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Predict the output and why is it what it is ? - Thread related Q

 
Anupreet Arora
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-----------------------------------------------------
class Test
{
public static void main(String[] args)
{
System.out.println(Thread.activeCount());
}
}
------------------------------------------------------
Predict the output and why is it what it is ?
Cheers
Anupreet
 
Vicken Karaoghlanian
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i believe the output is 1, because main is executed as a thread.
wait for other replies just to make sure.
 
S. Sumukh
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I tried the above...code...
and o/p is 2 !!
can some one explain tht....
sumukh
 
Anupreet Arora
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Hi,
Yes, the output to my surprise is 2 ! One of the active threads is the main thread. Which is the other one?
If I try to enumerate the active threads, as in the following code, I still get a null for the second thread! So why does the compiler say that the count is 2?
----------------------------------------------
class Test
{
public static void main(String[] args)
{
System.out.println(Thread.activeCount());
Thread tarray[] = new Thread[Thread.activeCount()];
Thread.enumerate(tarray);
for(int i = 0; i<tarray.length; i++)
{
System.out.println(i+": "+tarray[i]);
}
}
}
-----------------------------------------------
The output here is :
2
0: Thread[main,5,main]
1: null
-----------------------------------------------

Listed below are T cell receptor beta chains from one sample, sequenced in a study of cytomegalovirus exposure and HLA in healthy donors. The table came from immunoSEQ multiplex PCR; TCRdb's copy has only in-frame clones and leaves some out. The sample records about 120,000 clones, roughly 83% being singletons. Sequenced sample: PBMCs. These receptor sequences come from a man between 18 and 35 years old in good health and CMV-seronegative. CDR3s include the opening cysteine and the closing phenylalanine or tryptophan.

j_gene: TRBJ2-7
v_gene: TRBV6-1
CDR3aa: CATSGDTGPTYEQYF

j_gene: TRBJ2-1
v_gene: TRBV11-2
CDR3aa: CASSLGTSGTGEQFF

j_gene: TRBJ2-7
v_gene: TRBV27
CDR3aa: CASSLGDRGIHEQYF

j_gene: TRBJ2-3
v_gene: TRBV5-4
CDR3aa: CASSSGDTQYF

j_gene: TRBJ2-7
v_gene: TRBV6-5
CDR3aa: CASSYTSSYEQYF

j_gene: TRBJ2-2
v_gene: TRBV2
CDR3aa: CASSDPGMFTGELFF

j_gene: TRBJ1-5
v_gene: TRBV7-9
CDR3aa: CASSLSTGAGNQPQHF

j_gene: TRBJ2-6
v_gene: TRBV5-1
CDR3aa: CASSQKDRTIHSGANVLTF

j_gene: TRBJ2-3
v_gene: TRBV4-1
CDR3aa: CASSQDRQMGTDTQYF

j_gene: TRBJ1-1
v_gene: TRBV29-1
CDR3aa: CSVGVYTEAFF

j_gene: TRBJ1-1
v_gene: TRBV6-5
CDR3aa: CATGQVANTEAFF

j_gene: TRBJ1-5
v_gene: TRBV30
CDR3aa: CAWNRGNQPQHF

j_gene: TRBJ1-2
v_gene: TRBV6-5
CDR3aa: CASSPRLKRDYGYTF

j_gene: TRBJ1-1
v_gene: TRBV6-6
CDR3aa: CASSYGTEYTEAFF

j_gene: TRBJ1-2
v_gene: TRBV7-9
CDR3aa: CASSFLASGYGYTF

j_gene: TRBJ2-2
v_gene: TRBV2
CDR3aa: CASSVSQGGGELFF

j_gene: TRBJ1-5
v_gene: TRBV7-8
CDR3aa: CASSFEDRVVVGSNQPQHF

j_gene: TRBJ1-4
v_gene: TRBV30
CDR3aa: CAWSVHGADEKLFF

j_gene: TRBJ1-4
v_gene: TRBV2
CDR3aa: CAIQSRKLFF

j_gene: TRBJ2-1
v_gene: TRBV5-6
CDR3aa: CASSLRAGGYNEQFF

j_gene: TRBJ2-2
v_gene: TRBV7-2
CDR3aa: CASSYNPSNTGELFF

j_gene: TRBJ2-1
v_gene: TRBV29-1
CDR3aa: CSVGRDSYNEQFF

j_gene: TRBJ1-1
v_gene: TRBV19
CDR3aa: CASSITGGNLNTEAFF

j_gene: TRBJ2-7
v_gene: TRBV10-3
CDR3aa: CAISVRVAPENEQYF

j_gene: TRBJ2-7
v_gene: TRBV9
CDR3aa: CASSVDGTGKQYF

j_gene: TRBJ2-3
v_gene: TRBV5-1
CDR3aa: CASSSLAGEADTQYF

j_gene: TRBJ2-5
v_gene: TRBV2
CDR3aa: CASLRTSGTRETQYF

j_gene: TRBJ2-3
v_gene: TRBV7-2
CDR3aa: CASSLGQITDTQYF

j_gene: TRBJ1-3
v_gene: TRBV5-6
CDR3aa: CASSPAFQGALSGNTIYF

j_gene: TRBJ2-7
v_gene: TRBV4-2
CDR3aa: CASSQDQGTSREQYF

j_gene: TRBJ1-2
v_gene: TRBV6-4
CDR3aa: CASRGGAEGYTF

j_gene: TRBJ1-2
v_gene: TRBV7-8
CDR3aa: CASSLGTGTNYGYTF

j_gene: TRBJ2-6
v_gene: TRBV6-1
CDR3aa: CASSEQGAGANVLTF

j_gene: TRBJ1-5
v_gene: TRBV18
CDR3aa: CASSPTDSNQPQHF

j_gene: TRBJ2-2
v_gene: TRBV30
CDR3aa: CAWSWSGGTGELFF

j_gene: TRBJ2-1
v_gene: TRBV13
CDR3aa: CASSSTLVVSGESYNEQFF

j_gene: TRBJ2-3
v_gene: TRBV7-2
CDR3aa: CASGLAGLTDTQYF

So if the second thread is null, why is the count there?
 
Vicken Karaoghlanian
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i don't know about you guys, but the output i get is always 1.
i compiled it several times... and each time the output is 1.
i am using JDK 1.4
 
Anitha Lingam
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I'm using JDK1.4 and the output i get is 1.
 
Inja Bory
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When I'm using Blackdown-1.3.1-02a-FCS the output is 1, but with Blackdown-1.4.1-01 the output I get is 2.
Any ideas?
 
Anupreet Arora
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Hi Guys!
It never came to my mind that the response could be virtual machine implemenation dependent. Thanks for the inputs.
I ran the code from command prompt using jdk1.4_1, the answer i get is 2. If I run the code in VisualAge For Java, which has jdk1.2 on an IBM virtual machine, the answer is 1.
Maybe the Java Pundits at the ranch might like to comment on the issue.
Regards,
Anupreet
 
Ernest Friedman-Hill
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The JVM implementation includes a number of threads of its own; for example, the garbage collection machinery includes two threadsin many JVMs, although these are usually not in the same ThreadGroup as the main thread. If you start jdb on any Java program, type "run" and then type the command "threads" you'll see the initial set of threads your JVM uses. Here's 1.4.1_01 on Linux:

But anyway, yes, the answer will be JVM dependent.
 
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